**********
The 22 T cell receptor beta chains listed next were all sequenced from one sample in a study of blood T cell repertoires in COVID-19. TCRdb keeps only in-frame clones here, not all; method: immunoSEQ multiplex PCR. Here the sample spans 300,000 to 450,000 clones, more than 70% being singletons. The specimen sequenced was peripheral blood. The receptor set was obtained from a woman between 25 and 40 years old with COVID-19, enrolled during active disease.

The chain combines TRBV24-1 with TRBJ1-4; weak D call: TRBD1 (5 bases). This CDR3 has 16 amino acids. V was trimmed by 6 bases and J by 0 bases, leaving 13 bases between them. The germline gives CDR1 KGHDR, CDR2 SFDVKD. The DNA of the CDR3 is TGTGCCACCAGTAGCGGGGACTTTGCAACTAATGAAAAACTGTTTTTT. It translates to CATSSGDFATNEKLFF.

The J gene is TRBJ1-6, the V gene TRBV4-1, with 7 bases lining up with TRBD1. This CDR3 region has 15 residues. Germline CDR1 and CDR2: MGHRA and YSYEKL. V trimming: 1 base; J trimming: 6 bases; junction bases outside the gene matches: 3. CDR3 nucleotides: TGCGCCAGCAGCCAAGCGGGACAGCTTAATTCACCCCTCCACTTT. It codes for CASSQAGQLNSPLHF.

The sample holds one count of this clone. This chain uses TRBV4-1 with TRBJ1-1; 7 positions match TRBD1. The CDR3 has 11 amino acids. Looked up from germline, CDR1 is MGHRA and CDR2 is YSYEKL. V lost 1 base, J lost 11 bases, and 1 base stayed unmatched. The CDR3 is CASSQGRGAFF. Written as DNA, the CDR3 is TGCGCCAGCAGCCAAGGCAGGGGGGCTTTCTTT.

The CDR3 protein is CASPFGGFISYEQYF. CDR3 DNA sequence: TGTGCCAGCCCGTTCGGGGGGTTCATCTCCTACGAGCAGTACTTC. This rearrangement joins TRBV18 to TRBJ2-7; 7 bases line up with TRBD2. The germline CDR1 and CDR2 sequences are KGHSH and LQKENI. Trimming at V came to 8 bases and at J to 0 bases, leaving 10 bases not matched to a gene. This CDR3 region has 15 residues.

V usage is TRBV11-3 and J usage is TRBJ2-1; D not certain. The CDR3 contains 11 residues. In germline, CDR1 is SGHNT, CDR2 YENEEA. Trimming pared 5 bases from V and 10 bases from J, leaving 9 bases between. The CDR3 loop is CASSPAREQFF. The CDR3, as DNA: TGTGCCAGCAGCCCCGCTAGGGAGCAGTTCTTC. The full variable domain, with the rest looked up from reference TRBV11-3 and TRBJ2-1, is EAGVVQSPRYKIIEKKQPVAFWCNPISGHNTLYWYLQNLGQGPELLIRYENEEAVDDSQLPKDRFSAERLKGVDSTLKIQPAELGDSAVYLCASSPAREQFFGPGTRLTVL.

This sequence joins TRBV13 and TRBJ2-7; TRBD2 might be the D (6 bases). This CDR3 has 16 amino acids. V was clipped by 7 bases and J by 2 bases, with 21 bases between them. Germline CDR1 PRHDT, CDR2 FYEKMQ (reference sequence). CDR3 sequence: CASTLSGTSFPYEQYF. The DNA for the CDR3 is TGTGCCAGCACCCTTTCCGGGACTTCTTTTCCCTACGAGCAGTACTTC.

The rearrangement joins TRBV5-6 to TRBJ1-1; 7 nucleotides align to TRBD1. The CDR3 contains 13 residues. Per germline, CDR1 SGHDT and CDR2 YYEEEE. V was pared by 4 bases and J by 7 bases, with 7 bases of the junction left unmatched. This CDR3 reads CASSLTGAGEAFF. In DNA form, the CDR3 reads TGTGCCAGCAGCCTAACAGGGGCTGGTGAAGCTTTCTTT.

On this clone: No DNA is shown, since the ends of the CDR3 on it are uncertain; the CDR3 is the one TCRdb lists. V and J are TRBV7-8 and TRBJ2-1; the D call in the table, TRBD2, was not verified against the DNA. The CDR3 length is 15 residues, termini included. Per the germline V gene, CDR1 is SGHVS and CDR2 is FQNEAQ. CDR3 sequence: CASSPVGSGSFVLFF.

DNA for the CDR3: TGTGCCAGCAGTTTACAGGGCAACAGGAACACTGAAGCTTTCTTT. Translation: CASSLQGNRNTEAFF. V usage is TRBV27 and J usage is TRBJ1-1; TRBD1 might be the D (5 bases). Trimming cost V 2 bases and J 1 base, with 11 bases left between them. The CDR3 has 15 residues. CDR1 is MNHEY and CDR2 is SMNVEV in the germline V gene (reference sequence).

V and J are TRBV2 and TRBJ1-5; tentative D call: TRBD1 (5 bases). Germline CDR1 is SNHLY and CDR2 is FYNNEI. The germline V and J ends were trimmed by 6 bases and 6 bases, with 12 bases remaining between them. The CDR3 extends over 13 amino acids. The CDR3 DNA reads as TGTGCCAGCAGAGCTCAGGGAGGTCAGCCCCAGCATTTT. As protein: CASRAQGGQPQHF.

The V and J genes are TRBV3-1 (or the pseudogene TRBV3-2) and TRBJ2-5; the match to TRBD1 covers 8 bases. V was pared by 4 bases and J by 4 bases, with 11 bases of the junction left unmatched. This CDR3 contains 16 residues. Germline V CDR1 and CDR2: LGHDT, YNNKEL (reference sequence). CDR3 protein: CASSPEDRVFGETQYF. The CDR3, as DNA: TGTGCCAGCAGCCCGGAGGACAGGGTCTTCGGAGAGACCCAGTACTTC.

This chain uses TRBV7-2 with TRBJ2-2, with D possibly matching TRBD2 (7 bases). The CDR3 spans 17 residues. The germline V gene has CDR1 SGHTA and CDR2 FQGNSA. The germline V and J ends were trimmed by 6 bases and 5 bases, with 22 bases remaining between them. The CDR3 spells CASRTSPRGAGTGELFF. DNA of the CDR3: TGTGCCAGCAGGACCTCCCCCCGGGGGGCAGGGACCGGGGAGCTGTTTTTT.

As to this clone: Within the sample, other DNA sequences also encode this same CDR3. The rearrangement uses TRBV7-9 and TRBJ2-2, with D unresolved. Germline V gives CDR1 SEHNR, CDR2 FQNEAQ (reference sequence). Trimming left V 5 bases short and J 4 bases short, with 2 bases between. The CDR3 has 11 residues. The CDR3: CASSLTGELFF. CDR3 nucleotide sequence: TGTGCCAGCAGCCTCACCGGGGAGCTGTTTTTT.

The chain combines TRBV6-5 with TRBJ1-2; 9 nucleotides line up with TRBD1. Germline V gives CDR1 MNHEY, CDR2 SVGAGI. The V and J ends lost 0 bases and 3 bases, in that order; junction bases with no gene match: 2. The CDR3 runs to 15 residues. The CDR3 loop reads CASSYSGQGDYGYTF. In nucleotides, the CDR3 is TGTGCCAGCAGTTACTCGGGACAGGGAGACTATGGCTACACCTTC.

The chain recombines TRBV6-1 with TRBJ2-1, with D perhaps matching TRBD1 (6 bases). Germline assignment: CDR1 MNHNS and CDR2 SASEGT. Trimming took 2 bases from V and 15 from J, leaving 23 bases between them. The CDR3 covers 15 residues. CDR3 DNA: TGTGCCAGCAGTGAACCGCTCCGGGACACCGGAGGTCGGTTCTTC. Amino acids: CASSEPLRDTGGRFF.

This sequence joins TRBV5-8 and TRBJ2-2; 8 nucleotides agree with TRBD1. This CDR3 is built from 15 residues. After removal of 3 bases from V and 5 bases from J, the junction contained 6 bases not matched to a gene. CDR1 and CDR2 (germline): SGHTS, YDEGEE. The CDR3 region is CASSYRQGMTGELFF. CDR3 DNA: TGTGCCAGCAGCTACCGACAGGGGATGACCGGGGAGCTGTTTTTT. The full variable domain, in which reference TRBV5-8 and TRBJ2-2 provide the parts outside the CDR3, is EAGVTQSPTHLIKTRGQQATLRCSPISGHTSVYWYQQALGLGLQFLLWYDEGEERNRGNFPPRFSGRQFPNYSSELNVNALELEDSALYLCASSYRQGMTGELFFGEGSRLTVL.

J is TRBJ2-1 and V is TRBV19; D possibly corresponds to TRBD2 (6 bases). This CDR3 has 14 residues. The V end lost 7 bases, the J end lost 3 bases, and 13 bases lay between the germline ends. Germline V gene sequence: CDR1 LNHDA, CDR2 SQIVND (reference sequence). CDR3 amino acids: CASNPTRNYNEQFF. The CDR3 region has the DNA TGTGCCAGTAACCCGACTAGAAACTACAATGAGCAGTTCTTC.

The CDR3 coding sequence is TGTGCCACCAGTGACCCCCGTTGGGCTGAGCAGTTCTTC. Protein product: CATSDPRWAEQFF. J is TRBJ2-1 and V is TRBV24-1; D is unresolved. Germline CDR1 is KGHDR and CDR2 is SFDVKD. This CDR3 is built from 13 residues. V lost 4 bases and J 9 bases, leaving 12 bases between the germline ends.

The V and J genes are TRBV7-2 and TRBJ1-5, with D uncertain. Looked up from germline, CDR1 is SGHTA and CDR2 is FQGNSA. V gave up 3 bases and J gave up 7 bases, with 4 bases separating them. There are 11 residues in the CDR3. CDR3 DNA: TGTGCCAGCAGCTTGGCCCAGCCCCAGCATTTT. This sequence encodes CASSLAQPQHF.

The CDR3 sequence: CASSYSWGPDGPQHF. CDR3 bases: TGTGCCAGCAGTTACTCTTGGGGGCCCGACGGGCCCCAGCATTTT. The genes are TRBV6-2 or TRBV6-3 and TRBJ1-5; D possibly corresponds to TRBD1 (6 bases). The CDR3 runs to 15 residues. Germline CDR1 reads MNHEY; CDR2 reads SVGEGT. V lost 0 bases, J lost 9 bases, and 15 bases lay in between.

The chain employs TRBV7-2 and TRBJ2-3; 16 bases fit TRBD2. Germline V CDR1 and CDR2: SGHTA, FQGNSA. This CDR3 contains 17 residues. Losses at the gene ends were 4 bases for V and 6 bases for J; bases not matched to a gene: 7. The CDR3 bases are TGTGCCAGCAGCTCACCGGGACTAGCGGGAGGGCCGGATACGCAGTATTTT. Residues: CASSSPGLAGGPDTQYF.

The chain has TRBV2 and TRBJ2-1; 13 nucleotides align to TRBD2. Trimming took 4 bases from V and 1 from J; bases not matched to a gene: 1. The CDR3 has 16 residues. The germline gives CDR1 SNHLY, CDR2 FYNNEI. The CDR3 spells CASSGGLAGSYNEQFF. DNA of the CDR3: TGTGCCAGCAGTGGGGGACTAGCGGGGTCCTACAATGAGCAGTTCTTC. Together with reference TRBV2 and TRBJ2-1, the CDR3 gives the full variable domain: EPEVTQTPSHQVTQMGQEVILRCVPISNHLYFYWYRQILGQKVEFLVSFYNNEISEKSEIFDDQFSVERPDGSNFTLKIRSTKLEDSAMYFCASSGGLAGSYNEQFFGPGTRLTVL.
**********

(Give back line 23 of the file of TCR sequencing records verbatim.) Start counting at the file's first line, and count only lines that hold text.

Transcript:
The chain has TRBV2 and TRBJ2-1; 13 nucleotides align to TRBD2. Trimming took 4 bases from V and 1 from J; bases not matched to a gene: 1. The CDR3 has 16 residues. The germline gives CDR1 SNHLY, CDR2 FYNNEI. The CDR3 spells CASSGGLAGSYNEQFF. DNA of the CDR3: TGTGCCAGCAGTGGGGGACTAGCGGGGTCCTACAATGAGCAGTTCTTC. Together with reference TRBV2 and TRBJ2-1, the CDR3 gives the full variable domain: EPEVTQTPSHQVTQMGQEVILRCVPISNHLYFYWYRQILGQKVEFLVSFYNNEISEKSEIFDDQFSVERPDGSNFTLKIRSTKLEDSAMYFCASSGGLAGSYNEQFFGPGTRLTVL.